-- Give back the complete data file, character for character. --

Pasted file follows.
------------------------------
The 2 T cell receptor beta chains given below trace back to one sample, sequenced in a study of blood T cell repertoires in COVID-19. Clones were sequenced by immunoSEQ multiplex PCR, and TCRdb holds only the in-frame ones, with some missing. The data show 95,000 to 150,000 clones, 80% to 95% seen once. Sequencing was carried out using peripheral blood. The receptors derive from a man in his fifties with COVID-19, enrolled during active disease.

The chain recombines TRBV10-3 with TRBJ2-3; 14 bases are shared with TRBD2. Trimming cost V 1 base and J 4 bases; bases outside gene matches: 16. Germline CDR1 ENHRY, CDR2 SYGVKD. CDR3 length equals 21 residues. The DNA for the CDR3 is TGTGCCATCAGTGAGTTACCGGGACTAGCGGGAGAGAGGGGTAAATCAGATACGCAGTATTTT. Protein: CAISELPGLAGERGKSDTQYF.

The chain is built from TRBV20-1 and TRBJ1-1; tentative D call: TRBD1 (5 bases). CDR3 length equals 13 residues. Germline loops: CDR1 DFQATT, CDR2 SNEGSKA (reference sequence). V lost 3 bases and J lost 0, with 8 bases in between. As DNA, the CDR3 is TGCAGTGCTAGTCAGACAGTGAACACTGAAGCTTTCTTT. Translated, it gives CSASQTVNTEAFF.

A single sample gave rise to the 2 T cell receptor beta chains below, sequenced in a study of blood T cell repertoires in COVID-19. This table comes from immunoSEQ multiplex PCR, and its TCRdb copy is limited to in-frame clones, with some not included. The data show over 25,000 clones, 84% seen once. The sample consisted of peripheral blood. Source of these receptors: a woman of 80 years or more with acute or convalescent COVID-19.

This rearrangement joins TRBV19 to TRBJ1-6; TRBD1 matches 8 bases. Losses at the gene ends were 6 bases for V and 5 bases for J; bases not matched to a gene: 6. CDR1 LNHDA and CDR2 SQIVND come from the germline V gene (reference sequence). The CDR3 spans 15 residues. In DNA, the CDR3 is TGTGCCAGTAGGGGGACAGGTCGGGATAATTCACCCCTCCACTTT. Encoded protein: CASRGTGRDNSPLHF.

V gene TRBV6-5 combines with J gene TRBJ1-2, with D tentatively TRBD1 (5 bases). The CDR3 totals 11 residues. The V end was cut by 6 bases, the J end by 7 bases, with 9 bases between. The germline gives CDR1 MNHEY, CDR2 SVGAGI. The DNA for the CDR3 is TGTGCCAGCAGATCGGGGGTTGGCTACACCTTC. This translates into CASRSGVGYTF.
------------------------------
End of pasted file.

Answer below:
The 2 T cell receptor beta chains given below trace back to one sample, sequenced in a study of blood T cell repertoires in COVID-19. Clones were sequenced by immunoSEQ multiplex PCR, and TCRdb holds only the in-frame ones, with some missing. The data show 95,000 to 150,000 clones, 80% to 95% seen once. Sequencing was carried out using peripheral blood. The receptors derive from a man in his fifties with COVID-19, enrolled during active disease.

The chain recombines TRBV10-3 with TRBJ2-3; 14 bases are shared with TRBD2. Trimming cost V 1 base and J 4 bases; bases outside gene matches: 16. Germline CDR1 ENHRY, CDR2 SYGVKD. CDR3 length equals 21 residues. The DNA for the CDR3 is TGTGCCATCAGTGAGTTACCGGGACTAGCGGGAGAGAGGGGTAAATCAGATACGCAGTATTTT. Protein: CAISELPGLAGERGKSDTQYF.

The chain is built from TRBV20-1 and TRBJ1-1; tentative D call: TRBD1 (5 bases). CDR3 length equals 13 residues. Germline loops: CDR1 DFQATT, CDR2 SNEGSKA (reference sequence). V lost 3 bases and J lost 0, with 8 bases in between. As DNA, the CDR3 is TGCAGTGCTAGTCAGACAGTGAACACTGAAGCTTTCTTT. Translated, it gives CSASQTVNTEAFF.

A single sample gave rise to the 2 T cell receptor beta chains below, sequenced in a study of blood T cell repertoires in COVID-19. This table comes from immunoSEQ multiplex PCR, and its TCRdb copy is limited to in-frame clones, with some not included. The data show over 25,000 clones, 84% seen once. The sample consisted of peripheral blood. Source of these receptors: a woman of 80 years or more with acute or convalescent COVID-19.

This rearrangement joins TRBV19 to TRBJ1-6; TRBD1 matches 8 bases. Losses at the gene ends were 6 bases for V and 5 bases for J; bases not matched to a gene: 6. CDR1 LNHDA and CDR2 SQIVND come from the germline V gene (reference sequence). The CDR3 spans 15 residues. In DNA, the CDR3 is TGTGCCAGTAGGGGGACAGGTCGGGATAATTCACCCCTCCACTTT. Encoded protein: CASRGTGRDNSPLHF.

V gene TRBV6-5 combines with J gene TRBJ1-2, with D tentatively TRBD1 (5 bases). The CDR3 totals 11 residues. The V end was cut by 6 bases, the J end by 7 bases, with 9 bases between. The germline gives CDR1 MNHEY, CDR2 SVGAGI. The DNA for the CDR3 is TGTGCCAGCAGATCGGGGGTTGGCTACACCTTC. This translates into CASRSGVGYTF.